BY TAURAI MANGUDHLA
PRESIDENT Emmerson Mnangagwa’s administration paid US$44,2 million to foreign creditors during the nine months to September, as part of its refreshed debt repayment plan, data showed at the weekend.
The data released by Finance minister Mthuli Ncube in his annual debt analysis showed that Zimbabwe’s external debt increased to US$13,7 billion during the period.
But at this rate of settlement, it could take Harare over 300 years to pay off the mounting debts and interest.
Harare’s unsettled debt to international lenders was estimated at US$10,7 billion early this year.
Big global lenders have turned their backs on Zimbabwe citing inability to service existing commitments.
But Ncube revealed in July that he would be fighting to demonstrate government’s commitment to pay debts through token payments.
Ncube said in the paper that the US$44 million was paid to active portfolios, international financial institutions (IFIs) and Paris Club creditors.
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“Payments for the active portfolios are critical in unlocking disbursements for on-going projects,” Ncube said.
Most of the payments were wired to China Eximbank, which received US$15 million.
Settlements to Arab Bank of Economic Development in Africa amounted to US$11,7 million followed by Sinosure, which received US$6 million and India Eximbank, which was paid US$2,7 million.
The World Bank got a token payment of US$3 million while the Paris Club bloc received a combined US$1,6 million, in addition to US$1,5 million which was paid to the African Development Bank.
Most of these institutions are owed over US$1 billion.
The debt has been blamed for the country’s struggle to secure fresh bailouts from IFIs to stabilise its troubled economy.
The Paris Club is a group of major creditor countries whose role is to find co-ordinated and sustainable solutions to debt repayment difficulties experienced by debtor countries.
As debtor countries undertake reforms to stabilise and restore their macroeconomic and financial situations, Paris Club creditors provide an appropriate debt treatment.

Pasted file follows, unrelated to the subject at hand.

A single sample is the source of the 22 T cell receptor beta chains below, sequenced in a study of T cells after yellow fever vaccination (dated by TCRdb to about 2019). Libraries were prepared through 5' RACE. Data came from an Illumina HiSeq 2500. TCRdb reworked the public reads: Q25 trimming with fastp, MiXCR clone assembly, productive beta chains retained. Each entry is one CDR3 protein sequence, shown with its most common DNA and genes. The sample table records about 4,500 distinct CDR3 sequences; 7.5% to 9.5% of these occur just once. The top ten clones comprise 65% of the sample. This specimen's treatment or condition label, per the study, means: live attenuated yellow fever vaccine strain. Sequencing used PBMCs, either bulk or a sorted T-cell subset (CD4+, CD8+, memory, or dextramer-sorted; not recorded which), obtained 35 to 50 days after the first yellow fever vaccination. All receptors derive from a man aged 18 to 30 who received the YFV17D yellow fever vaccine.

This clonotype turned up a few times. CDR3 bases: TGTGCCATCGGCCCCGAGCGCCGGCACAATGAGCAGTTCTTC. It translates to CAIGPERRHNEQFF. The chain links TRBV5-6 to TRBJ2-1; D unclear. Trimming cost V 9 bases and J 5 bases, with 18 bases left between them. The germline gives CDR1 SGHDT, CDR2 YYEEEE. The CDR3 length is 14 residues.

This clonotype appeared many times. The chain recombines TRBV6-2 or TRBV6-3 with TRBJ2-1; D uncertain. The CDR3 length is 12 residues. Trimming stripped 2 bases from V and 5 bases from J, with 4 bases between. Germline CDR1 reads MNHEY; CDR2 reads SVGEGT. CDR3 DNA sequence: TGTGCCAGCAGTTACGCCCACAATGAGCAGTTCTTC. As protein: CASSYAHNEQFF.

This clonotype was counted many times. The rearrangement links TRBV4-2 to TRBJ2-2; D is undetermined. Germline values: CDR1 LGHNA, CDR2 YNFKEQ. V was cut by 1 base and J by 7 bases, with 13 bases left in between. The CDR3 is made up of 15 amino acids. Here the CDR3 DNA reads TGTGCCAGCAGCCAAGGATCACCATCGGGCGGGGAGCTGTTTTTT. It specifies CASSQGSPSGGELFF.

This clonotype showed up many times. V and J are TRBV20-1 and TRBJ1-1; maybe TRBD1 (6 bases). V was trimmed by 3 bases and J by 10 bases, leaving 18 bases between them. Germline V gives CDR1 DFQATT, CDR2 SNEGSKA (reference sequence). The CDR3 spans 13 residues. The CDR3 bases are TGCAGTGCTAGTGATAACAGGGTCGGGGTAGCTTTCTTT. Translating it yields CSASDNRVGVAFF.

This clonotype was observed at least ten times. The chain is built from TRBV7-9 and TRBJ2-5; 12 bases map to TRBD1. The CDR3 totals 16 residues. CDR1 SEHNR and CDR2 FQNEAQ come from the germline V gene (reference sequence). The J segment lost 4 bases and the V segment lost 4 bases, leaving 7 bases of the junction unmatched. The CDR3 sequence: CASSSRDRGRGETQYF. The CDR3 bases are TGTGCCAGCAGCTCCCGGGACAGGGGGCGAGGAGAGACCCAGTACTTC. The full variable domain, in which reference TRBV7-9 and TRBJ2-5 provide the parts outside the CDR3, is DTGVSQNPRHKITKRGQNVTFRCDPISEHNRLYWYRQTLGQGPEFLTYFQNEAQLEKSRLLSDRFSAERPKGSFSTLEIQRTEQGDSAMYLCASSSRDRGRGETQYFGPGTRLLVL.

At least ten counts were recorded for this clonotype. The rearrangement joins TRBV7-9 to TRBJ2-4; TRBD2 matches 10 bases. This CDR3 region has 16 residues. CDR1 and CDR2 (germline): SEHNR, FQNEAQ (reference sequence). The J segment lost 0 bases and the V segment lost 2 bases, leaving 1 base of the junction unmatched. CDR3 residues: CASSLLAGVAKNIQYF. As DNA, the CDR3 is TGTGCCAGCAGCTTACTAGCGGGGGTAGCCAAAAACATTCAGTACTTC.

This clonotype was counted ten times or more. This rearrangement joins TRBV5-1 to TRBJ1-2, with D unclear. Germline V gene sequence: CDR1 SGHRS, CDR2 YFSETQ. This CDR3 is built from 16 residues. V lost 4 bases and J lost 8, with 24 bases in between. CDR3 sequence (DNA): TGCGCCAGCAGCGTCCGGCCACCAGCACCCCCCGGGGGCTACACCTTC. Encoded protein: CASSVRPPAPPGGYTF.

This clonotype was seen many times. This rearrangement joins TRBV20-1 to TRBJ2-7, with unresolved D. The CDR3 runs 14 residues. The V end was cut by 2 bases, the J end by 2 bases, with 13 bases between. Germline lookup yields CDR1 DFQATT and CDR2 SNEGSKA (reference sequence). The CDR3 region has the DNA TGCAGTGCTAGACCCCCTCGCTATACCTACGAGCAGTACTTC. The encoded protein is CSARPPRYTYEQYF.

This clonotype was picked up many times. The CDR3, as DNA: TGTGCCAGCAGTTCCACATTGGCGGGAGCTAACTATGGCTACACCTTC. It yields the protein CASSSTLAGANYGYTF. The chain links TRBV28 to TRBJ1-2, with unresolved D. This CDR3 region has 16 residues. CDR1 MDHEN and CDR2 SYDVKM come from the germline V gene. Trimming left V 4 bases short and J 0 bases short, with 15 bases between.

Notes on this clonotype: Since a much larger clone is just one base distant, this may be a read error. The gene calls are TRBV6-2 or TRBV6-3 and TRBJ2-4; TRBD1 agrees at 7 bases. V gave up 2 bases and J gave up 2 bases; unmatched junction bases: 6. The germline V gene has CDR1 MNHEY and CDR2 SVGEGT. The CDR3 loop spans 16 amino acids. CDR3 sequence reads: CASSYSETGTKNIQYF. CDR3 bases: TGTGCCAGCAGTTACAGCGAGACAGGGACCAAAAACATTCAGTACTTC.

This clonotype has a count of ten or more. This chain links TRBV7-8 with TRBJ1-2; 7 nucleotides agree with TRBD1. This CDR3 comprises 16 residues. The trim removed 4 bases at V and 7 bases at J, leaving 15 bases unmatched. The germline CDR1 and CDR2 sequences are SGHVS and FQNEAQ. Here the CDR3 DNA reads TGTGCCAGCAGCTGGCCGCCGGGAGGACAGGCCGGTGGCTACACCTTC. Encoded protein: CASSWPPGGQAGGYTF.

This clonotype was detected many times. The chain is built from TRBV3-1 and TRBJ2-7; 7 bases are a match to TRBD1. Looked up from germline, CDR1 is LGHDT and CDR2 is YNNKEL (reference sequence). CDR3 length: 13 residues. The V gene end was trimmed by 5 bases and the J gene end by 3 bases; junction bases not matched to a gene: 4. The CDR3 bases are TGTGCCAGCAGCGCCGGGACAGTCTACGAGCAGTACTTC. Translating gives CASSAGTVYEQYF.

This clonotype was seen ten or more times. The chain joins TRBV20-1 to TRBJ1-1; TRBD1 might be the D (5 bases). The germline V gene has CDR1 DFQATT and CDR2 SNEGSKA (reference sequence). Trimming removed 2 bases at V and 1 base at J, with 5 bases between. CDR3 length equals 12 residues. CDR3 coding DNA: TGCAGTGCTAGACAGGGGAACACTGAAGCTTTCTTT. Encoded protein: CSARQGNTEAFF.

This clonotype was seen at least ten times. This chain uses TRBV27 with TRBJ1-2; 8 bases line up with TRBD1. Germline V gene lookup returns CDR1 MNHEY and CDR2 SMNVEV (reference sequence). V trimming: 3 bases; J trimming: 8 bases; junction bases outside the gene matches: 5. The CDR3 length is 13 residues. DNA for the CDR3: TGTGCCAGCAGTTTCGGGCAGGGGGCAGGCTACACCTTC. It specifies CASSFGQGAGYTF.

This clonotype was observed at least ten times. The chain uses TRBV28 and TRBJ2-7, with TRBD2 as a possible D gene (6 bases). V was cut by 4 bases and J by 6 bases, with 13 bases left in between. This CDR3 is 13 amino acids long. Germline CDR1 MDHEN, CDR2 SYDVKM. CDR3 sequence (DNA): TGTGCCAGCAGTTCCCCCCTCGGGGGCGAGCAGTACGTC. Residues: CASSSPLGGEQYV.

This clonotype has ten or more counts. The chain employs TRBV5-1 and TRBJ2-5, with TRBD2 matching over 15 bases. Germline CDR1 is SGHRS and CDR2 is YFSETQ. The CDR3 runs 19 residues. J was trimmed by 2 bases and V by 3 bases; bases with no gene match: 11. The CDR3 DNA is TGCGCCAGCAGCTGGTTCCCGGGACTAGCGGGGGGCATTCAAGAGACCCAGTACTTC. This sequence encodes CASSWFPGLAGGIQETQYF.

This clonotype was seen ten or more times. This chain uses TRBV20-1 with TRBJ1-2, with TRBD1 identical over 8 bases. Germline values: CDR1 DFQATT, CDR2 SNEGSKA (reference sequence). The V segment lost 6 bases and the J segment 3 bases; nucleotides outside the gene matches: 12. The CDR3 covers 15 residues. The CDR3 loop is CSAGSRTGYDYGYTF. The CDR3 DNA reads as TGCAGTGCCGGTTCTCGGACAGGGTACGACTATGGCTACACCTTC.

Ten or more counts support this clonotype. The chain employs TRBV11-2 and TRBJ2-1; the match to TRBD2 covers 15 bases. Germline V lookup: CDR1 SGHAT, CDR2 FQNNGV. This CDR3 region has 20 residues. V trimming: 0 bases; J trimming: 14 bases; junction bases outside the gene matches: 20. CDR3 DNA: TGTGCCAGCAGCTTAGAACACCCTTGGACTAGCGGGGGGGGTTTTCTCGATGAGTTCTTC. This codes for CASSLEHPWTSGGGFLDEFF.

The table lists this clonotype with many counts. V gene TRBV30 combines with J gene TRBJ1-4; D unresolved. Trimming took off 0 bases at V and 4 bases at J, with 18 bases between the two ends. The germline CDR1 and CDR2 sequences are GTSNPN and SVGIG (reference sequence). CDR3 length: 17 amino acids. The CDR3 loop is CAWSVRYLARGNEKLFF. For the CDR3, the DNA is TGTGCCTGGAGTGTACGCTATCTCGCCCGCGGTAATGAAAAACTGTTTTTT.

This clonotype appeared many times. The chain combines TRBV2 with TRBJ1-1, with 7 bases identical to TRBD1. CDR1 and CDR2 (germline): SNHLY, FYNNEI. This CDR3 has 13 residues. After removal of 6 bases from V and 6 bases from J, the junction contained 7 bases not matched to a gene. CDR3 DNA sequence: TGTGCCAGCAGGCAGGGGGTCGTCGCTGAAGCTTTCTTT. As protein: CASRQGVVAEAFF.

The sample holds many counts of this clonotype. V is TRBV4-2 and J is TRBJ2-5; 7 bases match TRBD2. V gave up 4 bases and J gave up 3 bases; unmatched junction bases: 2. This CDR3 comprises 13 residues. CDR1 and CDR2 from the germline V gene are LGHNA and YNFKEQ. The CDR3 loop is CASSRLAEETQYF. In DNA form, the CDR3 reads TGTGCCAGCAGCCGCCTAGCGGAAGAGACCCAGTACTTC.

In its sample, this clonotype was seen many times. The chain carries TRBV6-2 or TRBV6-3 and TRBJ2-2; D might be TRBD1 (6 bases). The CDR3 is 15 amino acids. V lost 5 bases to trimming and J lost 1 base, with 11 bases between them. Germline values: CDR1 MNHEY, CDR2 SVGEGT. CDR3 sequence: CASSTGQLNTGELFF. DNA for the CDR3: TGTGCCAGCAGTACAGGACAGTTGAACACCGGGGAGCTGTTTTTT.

These countries include Japan, the United States of America, Germany, the United Kingdom, Belgium and several others.
Zimbabwe had defaulted since 2001, after falling into an economic crisis, which saw inflation hitting a record 500 billion percent in 2008, with GDP falling by 50% during the decade ending December that year.
After paying debts owed to the International Monetary Fund two years ago and rolling out the Lima debt clearance plan in 2015, the country has failed to live up to its promise, and has been accumulating high interest on the arrears.
Speaking during an economic review webinar hosted by the Zimbabwe Independent in July, Ncube said his plan was to demonstrate goodwill to the powerful economies before kicking off full-scale payments.
“We have developed an arrears clearance and debt restructuring strategy,” Ncube said.
“As government, we are now speaking to various countries to see who could be a sponsor because we need a sponsor and once we are successful we will be able to move on to the next phase, which is really to tackle those arrears with the World Bank and the African Development Bank, the preferred creditors.
“We are working hard on that. I must say that for now we have taken the step of beginning to pay token payments to the World Bank, the African Development Bank and the European Investment Bank.
“We are making those payments to show that we are good debtors.
“We have taken yet another step, which we have not done in the last 20 years, which is to start paying the 17 Paris Club creditors.
“Again we have begun making token payments to them whether we are looking at Italy, UK, Japan or US. We have started paying them because as a country we ought to be known as good debtors and not bad debtors,” he noted.
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